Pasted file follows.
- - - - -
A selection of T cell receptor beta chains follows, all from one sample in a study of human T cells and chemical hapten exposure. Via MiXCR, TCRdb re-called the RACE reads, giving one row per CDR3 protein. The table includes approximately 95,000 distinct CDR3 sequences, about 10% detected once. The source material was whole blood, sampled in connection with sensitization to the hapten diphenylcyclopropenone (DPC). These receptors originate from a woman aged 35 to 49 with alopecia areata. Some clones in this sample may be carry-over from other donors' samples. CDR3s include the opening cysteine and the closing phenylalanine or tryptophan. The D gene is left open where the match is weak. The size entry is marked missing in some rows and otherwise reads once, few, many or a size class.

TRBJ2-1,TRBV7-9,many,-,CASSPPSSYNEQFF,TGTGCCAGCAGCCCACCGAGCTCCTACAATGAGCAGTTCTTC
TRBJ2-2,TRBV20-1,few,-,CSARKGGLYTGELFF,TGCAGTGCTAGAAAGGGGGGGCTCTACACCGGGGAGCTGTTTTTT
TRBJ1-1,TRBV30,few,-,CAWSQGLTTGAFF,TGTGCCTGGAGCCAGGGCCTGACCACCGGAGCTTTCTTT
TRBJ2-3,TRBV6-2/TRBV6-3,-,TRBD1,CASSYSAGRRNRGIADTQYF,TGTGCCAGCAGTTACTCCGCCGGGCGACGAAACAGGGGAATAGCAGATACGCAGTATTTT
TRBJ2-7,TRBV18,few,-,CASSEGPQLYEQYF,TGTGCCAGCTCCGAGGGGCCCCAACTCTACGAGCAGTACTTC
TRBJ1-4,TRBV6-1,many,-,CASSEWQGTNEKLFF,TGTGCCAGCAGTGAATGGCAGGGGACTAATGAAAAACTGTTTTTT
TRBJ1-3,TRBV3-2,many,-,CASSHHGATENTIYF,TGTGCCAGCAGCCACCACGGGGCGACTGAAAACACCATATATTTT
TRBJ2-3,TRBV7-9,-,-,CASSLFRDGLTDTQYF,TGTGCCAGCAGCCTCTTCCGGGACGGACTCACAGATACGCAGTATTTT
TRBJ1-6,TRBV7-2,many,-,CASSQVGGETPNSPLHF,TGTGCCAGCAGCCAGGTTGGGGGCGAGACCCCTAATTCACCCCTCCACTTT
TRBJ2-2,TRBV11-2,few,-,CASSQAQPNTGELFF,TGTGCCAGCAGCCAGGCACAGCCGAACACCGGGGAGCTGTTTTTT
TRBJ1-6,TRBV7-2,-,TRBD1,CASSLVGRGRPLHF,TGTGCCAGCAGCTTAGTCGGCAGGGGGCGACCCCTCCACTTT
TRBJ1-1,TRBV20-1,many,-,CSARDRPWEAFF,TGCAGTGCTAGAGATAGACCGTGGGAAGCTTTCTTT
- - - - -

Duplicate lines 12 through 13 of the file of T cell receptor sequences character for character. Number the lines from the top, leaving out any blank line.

TRBJ1-6,TRBV7-2,-,TRBD1,CASSLVGRGRPLHF,TGTGCCAGCAGCTTAGTCGGCAGGGGGCGACCCCTCCACTTT
TRBJ1-1,TRBV20-1,many,-,CSARDRPWEAFF,TGCAGTGCTAGAGATAGACCGTGGGAAGCTTTCTTT